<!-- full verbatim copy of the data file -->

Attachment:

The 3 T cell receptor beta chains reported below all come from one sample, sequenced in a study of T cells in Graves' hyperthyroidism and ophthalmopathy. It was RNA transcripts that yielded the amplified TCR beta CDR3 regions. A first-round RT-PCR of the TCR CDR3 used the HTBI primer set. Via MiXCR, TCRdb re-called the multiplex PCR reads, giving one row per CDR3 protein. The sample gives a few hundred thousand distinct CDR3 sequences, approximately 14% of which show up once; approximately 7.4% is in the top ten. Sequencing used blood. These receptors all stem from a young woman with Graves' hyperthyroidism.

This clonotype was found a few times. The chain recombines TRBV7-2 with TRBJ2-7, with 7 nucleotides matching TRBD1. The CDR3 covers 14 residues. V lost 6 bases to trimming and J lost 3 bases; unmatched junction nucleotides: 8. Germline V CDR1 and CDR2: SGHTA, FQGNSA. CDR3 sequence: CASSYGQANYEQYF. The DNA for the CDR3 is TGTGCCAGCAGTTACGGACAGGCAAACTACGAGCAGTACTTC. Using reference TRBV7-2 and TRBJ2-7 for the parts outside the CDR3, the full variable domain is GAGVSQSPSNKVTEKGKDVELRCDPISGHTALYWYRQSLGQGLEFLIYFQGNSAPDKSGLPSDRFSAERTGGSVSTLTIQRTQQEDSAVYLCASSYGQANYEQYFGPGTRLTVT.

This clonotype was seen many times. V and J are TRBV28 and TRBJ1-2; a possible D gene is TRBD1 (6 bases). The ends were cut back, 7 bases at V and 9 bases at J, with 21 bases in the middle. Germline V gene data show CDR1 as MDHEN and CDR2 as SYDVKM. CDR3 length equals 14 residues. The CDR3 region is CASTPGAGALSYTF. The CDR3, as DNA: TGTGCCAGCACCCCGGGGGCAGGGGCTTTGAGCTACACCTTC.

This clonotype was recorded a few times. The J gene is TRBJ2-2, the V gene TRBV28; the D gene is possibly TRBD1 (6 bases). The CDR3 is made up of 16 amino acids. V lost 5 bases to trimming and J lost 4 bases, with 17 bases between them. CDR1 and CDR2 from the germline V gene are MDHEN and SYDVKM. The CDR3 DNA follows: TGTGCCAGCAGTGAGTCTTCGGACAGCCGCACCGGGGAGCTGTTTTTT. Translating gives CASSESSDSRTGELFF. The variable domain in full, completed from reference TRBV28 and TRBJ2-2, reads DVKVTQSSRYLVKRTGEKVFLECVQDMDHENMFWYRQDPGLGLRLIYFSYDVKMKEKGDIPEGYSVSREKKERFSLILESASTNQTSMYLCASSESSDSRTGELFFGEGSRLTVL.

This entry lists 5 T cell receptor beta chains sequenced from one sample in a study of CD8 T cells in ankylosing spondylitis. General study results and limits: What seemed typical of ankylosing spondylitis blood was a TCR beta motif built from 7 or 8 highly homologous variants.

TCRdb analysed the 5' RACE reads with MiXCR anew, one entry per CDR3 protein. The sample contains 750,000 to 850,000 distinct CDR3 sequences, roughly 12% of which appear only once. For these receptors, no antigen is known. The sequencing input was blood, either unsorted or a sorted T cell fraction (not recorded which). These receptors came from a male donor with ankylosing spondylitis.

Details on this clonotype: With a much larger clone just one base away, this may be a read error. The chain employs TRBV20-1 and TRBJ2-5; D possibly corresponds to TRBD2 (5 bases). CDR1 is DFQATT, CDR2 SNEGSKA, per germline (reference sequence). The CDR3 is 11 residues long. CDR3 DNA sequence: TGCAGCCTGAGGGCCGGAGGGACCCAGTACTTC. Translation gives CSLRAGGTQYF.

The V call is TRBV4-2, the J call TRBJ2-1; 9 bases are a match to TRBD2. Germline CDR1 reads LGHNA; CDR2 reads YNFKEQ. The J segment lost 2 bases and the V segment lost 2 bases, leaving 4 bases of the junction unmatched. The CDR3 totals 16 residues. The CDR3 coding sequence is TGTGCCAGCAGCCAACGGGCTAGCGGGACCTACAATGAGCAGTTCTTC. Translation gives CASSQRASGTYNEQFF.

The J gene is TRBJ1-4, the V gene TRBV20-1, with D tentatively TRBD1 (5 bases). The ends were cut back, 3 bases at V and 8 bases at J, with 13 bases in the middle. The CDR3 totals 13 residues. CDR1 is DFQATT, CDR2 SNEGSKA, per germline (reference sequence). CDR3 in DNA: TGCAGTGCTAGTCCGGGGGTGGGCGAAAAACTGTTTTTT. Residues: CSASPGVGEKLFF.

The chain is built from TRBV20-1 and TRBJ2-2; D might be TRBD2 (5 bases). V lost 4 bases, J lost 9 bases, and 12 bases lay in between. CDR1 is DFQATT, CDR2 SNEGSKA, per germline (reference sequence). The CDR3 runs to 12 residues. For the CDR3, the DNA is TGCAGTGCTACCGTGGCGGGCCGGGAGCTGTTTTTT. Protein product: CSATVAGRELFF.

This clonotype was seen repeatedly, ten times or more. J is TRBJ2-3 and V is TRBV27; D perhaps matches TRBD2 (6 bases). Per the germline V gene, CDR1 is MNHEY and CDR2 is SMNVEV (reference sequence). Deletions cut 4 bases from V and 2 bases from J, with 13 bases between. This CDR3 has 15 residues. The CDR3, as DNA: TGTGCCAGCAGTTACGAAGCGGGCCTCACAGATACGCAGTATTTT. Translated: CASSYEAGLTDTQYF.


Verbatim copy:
The 3 T cell receptor beta chains reported below all come from one sample, sequenced in a study of T cells in Graves' hyperthyroidism and ophthalmopathy. It was RNA transcripts that yielded the amplified TCR beta CDR3 regions. A first-round RT-PCR of the TCR CDR3 used the HTBI primer set. Via MiXCR, TCRdb re-called the multiplex PCR reads, giving one row per CDR3 protein. The sample gives a few hundred thousand distinct CDR3 sequences, approximately 14% of which show up once; approximately 7.4% is in the top ten. Sequencing used blood. These receptors all stem from a young woman with Graves' hyperthyroidism.

This clonotype was found a few times. The chain recombines TRBV7-2 with TRBJ2-7, with 7 nucleotides matching TRBD1. The CDR3 covers 14 residues. V lost 6 bases to trimming and J lost 3 bases; unmatched junction nucleotides: 8. Germline V CDR1 and CDR2: SGHTA, FQGNSA. CDR3 sequence: CASSYGQANYEQYF. The DNA for the CDR3 is TGTGCCAGCAGTTACGGACAGGCAAACTACGAGCAGTACTTC. Using reference TRBV7-2 and TRBJ2-7 for the parts outside the CDR3, the full variable domain is GAGVSQSPSNKVTEKGKDVELRCDPISGHTALYWYRQSLGQGLEFLIYFQGNSAPDKSGLPSDRFSAERTGGSVSTLTIQRTQQEDSAVYLCASSYGQANYEQYFGPGTRLTVT.

This clonotype was seen many times. V and J are TRBV28 and TRBJ1-2; a possible D gene is TRBD1 (6 bases). The ends were cut back, 7 bases at V and 9 bases at J, with 21 bases in the middle. Germline V gene data show CDR1 as MDHEN and CDR2 as SYDVKM. CDR3 length equals 14 residues. The CDR3 region is CASTPGAGALSYTF. The CDR3, as DNA: TGTGCCAGCACCCCGGGGGCAGGGGCTTTGAGCTACACCTTC.

This clonotype was recorded a few times. The J gene is TRBJ2-2, the V gene TRBV28; the D gene is possibly TRBD1 (6 bases). The CDR3 is made up of 16 amino acids. V lost 5 bases to trimming and J lost 4 bases, with 17 bases between them. CDR1 and CDR2 from the germline V gene are MDHEN and SYDVKM. The CDR3 DNA follows: TGTGCCAGCAGTGAGTCTTCGGACAGCCGCACCGGGGAGCTGTTTTTT. Translating gives CASSESSDSRTGELFF. The variable domain in full, completed from reference TRBV28 and TRBJ2-2, reads DVKVTQSSRYLVKRTGEKVFLECVQDMDHENMFWYRQDPGLGLRLIYFSYDVKMKEKGDIPEGYSVSREKKERFSLILESASTNQTSMYLCASSESSDSRTGELFFGEGSRLTVL.

This entry lists 5 T cell receptor beta chains sequenced from one sample in a study of CD8 T cells in ankylosing spondylitis. General study results and limits: What seemed typical of ankylosing spondylitis blood was a TCR beta motif built from 7 or 8 highly homologous variants.

TCRdb analysed the 5' RACE reads with MiXCR anew, one entry per CDR3 protein. The sample contains 750,000 to 850,000 distinct CDR3 sequences, roughly 12% of which appear only once. For these receptors, no antigen is known. The sequencing input was blood, either unsorted or a sorted T cell fraction (not recorded which). These receptors came from a male donor with ankylosing spondylitis.

Details on this clonotype: With a much larger clone just one base away, this may be a read error. The chain employs TRBV20-1 and TRBJ2-5; D possibly corresponds to TRBD2 (5 bases). CDR1 is DFQATT, CDR2 SNEGSKA, per germline (reference sequence). The CDR3 is 11 residues long. CDR3 DNA sequence: TGCAGCCTGAGGGCCGGAGGGACCCAGTACTTC. Translation gives CSLRAGGTQYF.

The V call is TRBV4-2, the J call TRBJ2-1; 9 bases are a match to TRBD2. Germline CDR1 reads LGHNA; CDR2 reads YNFKEQ. The J segment lost 2 bases and the V segment lost 2 bases, leaving 4 bases of the junction unmatched. The CDR3 totals 16 residues. The CDR3 coding sequence is TGTGCCAGCAGCCAACGGGCTAGCGGGACCTACAATGAGCAGTTCTTC. Translation gives CASSQRASGTYNEQFF.

The J gene is TRBJ1-4, the V gene TRBV20-1, with D tentatively TRBD1 (5 bases). The ends were cut back, 3 bases at V and 8 bases at J, with 13 bases in the middle. The CDR3 totals 13 residues. CDR1 is DFQATT, CDR2 SNEGSKA, per germline (reference sequence). CDR3 in DNA: TGCAGTGCTAGTCCGGGGGTGGGCGAAAAACTGTTTTTT. Residues: CSASPGVGEKLFF.

The chain is built from TRBV20-1 and TRBJ2-2; D might be TRBD2 (5 bases). V lost 4 bases, J lost 9 bases, and 12 bases lay in between. CDR1 is DFQATT, CDR2 SNEGSKA, per germline (reference sequence). The CDR3 runs to 12 residues. For the CDR3, the DNA is TGCAGTGCTACCGTGGCGGGCCGGGAGCTGTTTTTT. Protein product: CSATVAGRELFF.

This clonotype was seen repeatedly, ten times or more. J is TRBJ2-3 and V is TRBV27; D perhaps matches TRBD2 (6 bases). Per the germline V gene, CDR1 is MNHEY and CDR2 is SMNVEV (reference sequence). Deletions cut 4 bases from V and 2 bases from J, with 13 bases between. This CDR3 has 15 residues. The CDR3, as DNA: TGTGCCAGCAGTTACGAAGCGGGCCTCACAGATACGCAGTATTTT. Translated: CASSYEAGLTDTQYF.